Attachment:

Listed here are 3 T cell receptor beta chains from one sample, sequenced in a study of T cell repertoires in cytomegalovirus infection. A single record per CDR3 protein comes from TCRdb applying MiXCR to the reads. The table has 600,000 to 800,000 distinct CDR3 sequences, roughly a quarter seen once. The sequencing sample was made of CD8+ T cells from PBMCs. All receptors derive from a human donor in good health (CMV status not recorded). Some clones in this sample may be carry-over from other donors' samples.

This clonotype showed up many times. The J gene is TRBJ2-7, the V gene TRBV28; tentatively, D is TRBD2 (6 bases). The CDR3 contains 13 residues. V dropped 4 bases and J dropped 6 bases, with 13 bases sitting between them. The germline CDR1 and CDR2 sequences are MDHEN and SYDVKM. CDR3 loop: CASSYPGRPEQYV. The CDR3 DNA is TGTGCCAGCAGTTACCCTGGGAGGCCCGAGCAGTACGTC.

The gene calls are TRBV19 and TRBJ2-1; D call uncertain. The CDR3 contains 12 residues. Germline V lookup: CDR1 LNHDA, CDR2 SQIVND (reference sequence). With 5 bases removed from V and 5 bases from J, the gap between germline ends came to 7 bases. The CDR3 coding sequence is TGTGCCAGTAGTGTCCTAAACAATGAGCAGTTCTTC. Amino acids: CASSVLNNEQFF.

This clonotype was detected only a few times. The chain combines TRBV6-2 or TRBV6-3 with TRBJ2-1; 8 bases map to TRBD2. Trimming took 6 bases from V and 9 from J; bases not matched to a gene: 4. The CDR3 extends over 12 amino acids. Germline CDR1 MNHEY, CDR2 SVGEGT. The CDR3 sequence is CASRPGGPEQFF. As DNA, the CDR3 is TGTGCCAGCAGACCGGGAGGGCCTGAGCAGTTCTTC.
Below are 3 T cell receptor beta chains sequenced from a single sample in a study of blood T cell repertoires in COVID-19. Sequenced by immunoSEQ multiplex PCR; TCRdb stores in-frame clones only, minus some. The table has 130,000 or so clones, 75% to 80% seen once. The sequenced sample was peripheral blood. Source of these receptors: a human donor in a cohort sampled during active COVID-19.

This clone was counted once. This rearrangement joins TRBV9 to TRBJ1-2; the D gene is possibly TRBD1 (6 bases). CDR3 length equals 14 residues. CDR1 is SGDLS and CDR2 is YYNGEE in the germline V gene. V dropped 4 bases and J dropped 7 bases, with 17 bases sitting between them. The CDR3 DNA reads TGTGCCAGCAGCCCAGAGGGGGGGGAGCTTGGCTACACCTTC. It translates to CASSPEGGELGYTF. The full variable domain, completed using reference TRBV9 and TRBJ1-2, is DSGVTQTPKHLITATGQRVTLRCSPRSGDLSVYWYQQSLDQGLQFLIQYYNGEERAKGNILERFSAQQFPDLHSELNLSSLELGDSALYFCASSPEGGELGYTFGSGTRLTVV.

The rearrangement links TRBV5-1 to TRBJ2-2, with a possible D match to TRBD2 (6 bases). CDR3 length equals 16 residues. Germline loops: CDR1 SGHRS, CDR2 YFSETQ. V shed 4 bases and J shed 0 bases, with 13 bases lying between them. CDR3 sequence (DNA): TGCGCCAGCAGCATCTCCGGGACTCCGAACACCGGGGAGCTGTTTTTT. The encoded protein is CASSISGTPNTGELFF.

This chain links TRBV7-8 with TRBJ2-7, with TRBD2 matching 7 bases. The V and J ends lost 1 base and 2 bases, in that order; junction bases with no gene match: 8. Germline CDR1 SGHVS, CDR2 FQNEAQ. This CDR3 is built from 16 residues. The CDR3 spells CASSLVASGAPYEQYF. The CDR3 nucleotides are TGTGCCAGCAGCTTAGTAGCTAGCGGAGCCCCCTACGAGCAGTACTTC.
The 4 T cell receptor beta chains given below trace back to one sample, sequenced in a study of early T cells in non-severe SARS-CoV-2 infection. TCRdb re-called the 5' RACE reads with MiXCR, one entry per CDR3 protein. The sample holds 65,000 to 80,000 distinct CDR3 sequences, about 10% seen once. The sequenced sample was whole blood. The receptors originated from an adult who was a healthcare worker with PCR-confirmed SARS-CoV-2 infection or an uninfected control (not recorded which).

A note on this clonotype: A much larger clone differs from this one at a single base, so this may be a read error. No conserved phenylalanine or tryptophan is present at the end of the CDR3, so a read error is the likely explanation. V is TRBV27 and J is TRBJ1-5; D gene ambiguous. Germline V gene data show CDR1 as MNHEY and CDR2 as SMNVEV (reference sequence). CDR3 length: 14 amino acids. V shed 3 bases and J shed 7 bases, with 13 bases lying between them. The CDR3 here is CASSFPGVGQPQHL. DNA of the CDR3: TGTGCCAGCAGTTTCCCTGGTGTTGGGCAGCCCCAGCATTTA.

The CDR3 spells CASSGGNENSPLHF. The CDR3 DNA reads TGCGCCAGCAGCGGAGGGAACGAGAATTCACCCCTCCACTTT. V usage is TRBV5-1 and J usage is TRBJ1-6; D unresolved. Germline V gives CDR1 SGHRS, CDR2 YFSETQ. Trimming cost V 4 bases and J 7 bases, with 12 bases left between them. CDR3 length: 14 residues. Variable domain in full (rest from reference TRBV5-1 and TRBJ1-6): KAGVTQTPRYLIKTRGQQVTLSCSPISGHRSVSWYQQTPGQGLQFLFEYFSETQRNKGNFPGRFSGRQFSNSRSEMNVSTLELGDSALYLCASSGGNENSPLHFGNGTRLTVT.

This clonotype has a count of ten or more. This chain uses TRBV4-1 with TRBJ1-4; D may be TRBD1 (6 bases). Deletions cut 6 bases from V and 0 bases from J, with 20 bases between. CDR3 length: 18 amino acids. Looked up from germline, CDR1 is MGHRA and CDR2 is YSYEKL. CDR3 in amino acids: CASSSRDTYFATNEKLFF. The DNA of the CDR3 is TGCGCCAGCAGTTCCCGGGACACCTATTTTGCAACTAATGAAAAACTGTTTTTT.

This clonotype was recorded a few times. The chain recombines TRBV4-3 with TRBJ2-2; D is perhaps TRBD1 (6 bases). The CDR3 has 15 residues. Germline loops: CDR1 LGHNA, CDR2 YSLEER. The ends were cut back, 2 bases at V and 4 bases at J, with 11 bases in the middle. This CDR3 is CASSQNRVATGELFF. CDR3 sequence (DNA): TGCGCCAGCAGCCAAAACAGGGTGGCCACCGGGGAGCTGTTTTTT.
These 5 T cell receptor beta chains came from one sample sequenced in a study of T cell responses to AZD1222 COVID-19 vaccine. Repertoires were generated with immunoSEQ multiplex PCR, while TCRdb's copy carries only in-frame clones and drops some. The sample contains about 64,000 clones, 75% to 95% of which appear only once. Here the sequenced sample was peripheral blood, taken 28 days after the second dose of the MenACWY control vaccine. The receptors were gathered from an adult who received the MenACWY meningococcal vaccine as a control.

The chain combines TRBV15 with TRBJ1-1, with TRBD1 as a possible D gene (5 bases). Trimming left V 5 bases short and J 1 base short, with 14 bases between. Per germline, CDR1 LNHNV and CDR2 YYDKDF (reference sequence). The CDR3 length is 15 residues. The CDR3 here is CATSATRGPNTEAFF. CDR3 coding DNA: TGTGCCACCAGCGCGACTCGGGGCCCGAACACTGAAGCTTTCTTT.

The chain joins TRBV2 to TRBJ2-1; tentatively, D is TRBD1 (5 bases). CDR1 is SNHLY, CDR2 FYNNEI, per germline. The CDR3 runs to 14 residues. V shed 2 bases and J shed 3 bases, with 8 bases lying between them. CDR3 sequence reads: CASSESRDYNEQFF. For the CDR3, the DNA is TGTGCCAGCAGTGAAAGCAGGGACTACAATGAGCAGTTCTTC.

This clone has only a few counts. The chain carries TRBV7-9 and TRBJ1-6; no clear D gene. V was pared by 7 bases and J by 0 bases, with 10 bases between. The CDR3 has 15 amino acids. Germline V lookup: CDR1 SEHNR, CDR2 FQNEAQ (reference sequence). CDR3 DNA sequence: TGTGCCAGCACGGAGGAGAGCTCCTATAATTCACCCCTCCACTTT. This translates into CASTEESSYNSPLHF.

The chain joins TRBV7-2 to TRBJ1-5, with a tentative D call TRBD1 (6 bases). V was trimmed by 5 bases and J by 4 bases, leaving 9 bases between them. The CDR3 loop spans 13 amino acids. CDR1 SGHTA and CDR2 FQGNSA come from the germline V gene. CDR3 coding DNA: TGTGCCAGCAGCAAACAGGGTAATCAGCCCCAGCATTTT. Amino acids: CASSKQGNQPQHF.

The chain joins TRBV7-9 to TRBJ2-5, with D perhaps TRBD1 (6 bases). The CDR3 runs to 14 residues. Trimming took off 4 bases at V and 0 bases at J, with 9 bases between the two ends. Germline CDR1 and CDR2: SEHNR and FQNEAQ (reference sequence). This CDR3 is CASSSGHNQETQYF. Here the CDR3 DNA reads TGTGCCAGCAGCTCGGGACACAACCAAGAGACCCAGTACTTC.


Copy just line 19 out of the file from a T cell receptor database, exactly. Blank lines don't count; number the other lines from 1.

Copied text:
The chain joins TRBV7-9 to TRBJ2-5, with D perhaps TRBD1 (6 bases). The CDR3 runs to 14 residues. Trimming took off 4 bases at V and 0 bases at J, with 9 bases between the two ends. Germline CDR1 and CDR2: SEHNR and FQNEAQ (reference sequence). This CDR3 is CASSSGHNQETQYF. Here the CDR3 DNA reads TGTGCCAGCAGCTCGGGACACAACCAAGAGACCCAGTACTTC.